President Obama - and almost every other political figure on the American landscape – has at one time or another declared that small business is the backbone of America’s economy. Then why is the President proposing to raise taxes on the very entrepreneurs he’s counting on to create jobs?
|Photo provided by Keystone Aerial Surveys|
On Monday, President Obama formally sent his “American Jobs Act” to Congress. As promised in his address to Congress and the Nation last Thursday, the package includes measures to pay for his latest proposal to jump start the American economy. Included in the bill is a provision on “General Aviation Aircraft Treated As 7-Year Property”. That’s tax jargon for the President’s now infamous but inaccurate attack on a tax loophole for corporate jets.
The fact of the matter is most general aviation aircraft is owned by small to mid-sized businesses, not corporate fat cats. These planes and helicopters are not used to whisk CEO’s off to exotic destinations. Rather, they are used for aerial photography in support of surveying and mapping of new highways, monitor dangerous encroachment of underground pipelines, conduct danger tree surveys to prevent power outages, apply fertilizer and pesticides to crops for maximum yield of food by farmers, researching the atmosphere and environment, keep an eye on traffic, and move employees, customers, cargo and products.
The President’s plan is based on polling and focus group sessions that show average Americans frustration with tax loopholes that permit some individuals and businesses to pay little or no taxes. In fact, what is at issue is the length of time a taxpayer is permitted for depreciation of an asset, in this case an airplane. Owners of business aircraft can depreciate their investment over five years. President Obama has proposed changing the depreciation schedule for general aviation aircraft to seven years calling the current five year schedule a tax loophole. The depreciation schedule for general aviation aircraft has been in existence since the early 1980s. Business aircraft are treated similarly to other assets such as cars, trucks, and certain equipment, which can be depreciated over a five year period when purchased for business use.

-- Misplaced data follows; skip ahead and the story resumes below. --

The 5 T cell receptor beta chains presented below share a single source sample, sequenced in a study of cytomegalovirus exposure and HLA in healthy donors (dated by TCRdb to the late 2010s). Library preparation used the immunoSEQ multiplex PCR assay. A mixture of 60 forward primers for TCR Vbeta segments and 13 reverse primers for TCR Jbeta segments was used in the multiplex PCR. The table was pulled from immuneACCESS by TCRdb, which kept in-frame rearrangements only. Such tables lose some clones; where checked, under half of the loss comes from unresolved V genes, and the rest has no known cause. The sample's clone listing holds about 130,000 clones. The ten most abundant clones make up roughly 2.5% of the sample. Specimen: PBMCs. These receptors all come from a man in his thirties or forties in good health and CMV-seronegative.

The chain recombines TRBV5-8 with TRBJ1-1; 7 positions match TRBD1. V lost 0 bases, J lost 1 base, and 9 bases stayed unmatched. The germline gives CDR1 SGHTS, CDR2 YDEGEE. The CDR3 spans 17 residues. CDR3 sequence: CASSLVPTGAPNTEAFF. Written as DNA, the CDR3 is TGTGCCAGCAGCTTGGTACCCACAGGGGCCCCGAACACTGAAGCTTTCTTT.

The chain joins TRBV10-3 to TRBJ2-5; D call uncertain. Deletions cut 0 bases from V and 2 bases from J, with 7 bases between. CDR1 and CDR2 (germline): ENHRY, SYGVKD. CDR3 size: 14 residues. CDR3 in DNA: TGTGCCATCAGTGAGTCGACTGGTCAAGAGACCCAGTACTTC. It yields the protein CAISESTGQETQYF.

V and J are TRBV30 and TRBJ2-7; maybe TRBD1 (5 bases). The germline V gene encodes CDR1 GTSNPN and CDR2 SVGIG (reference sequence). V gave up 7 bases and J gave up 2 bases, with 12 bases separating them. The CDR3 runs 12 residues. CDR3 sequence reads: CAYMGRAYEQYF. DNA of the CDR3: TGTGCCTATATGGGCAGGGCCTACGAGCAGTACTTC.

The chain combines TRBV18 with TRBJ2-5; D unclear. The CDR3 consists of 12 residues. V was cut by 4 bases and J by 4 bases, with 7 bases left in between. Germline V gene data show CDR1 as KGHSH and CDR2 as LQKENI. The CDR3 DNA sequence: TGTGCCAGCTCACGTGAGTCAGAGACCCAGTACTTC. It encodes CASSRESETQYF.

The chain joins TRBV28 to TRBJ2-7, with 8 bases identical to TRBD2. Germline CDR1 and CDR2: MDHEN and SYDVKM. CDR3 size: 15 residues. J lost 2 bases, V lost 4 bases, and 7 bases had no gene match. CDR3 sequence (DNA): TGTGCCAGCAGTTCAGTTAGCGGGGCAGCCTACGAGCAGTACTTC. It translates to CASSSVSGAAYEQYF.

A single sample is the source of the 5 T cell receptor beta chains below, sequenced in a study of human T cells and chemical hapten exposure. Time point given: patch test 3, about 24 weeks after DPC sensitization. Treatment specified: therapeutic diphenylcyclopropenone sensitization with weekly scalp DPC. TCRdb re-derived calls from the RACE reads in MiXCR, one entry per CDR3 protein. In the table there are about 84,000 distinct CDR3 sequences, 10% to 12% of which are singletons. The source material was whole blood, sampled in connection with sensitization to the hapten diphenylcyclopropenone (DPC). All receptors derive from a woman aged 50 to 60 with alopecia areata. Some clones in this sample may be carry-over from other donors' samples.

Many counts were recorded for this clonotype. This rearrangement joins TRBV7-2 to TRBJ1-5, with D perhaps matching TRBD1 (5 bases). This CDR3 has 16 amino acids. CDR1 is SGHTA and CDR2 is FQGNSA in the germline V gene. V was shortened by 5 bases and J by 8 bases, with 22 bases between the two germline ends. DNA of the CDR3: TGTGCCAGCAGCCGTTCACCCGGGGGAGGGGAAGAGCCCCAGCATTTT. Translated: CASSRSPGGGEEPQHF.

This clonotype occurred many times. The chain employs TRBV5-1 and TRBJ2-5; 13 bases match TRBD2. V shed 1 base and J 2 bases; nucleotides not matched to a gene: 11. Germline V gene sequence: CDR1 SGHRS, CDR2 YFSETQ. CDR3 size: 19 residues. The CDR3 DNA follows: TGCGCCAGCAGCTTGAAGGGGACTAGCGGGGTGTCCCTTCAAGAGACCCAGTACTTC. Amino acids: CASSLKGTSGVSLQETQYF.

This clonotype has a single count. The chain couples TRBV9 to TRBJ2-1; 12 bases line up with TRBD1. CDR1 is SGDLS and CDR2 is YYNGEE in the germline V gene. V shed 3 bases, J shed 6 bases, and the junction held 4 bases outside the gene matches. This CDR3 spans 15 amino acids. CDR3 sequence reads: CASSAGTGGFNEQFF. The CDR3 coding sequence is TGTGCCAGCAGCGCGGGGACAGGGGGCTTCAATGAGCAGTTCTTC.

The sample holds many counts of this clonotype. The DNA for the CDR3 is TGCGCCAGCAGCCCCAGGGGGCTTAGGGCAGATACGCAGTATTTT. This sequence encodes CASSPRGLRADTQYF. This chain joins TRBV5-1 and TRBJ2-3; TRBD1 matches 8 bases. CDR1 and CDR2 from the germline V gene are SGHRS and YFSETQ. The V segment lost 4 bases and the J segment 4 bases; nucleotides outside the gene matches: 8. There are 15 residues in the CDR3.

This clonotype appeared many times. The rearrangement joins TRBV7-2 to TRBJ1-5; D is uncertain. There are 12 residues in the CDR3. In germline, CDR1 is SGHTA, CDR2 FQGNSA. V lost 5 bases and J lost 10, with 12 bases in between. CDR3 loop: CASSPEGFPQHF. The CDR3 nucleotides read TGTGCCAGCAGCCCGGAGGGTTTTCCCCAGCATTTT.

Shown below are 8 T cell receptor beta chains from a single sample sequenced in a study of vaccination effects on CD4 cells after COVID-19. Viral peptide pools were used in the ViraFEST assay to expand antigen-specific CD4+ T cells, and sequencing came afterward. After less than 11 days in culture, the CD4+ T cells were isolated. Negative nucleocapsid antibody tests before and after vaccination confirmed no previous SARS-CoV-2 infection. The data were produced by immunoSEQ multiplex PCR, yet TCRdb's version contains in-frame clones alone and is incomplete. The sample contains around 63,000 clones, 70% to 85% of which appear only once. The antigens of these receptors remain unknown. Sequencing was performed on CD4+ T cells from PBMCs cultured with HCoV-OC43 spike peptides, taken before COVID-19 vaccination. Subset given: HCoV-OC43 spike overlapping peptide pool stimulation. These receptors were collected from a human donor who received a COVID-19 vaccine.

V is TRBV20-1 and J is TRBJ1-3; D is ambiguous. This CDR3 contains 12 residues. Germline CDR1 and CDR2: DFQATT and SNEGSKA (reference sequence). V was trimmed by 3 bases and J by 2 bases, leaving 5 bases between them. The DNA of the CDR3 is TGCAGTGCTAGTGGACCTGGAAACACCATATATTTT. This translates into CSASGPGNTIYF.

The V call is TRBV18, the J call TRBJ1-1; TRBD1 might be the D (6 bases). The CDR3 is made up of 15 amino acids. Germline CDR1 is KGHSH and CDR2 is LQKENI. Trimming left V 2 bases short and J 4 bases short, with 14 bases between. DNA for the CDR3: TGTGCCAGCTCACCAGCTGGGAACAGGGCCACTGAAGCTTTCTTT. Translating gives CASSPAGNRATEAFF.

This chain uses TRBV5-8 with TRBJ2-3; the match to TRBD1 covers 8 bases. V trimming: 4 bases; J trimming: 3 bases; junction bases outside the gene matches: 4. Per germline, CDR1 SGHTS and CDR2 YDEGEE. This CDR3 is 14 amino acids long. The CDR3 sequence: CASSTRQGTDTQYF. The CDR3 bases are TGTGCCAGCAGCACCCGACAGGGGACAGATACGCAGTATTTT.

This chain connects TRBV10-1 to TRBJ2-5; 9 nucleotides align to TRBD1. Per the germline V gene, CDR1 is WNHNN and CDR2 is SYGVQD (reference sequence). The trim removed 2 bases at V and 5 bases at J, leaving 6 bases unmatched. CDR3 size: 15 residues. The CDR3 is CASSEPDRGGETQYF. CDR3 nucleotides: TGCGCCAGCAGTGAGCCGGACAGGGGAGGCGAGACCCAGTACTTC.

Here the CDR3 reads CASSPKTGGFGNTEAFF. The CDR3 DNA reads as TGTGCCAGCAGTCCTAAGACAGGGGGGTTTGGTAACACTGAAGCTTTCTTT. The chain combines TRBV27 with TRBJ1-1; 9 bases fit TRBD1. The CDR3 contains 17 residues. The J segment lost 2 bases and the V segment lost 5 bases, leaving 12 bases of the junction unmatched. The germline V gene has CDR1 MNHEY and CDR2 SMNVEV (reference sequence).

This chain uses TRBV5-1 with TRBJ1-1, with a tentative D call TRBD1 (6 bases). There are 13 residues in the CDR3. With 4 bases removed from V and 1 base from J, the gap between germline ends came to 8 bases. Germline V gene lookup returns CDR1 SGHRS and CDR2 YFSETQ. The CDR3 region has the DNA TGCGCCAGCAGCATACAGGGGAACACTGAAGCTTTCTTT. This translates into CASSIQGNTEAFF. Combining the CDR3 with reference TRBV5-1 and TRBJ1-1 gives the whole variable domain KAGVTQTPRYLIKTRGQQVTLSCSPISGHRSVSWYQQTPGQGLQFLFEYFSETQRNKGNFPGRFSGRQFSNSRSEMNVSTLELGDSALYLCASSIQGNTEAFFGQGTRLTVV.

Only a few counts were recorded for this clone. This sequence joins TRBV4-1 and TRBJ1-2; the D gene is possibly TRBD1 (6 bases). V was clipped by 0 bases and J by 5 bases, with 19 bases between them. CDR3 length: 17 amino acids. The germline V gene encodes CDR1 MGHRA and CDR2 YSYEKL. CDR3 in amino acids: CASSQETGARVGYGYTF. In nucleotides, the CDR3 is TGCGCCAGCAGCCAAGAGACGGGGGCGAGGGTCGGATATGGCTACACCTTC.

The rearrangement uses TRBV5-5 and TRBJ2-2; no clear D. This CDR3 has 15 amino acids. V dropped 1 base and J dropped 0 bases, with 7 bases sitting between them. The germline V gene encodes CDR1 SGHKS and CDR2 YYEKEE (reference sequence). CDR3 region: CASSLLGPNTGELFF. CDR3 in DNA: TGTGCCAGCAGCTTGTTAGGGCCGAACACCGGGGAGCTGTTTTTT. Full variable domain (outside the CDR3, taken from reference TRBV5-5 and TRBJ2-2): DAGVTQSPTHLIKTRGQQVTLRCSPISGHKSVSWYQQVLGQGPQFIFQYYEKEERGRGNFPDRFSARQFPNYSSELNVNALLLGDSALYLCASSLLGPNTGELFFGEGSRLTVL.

According to the General Aviation Manufacturers Association (GAMA), in the first six months of 2011, total general aviation airplane shipments worldwide fell 15.5 percent, from 936 in 2010 to 791 this year. There is no doubt the Obama proposal would only make this situation worse.
Shorter depreciation schedules create jobs. The faster a business can expense capital equipment, the faster it can buy more – putting more people to work. Making it difficult for businesses to purchase and depreciate aircraft will not punish wealthy CEO’s, but reduce jobs for the pilots, crews, mechanics, airport operations workers, and ultimately the folks that work the assembly lines at aircraft factories. At a time when application of digital aerial imagery, LIDAR and other airborne acquired geospatial data is exploding, aerial photographers, surveyors, and users of geospatial services will also see their jobs jeopardized.
It is difficult to see how taxing aircraft supports the broader goal of addressing the nation's job crisis. This proposal is virtually identical to what happened in 1990 when Congress imposed a “luxury” tax on yachts. The rich people who could afford these boats were unaffected, but the workers built them lost their jobs. As a result, Congress scrambled to repeal the tax. Pardon the pun, but Congress should not let the plane tax proposal ever get off the ground.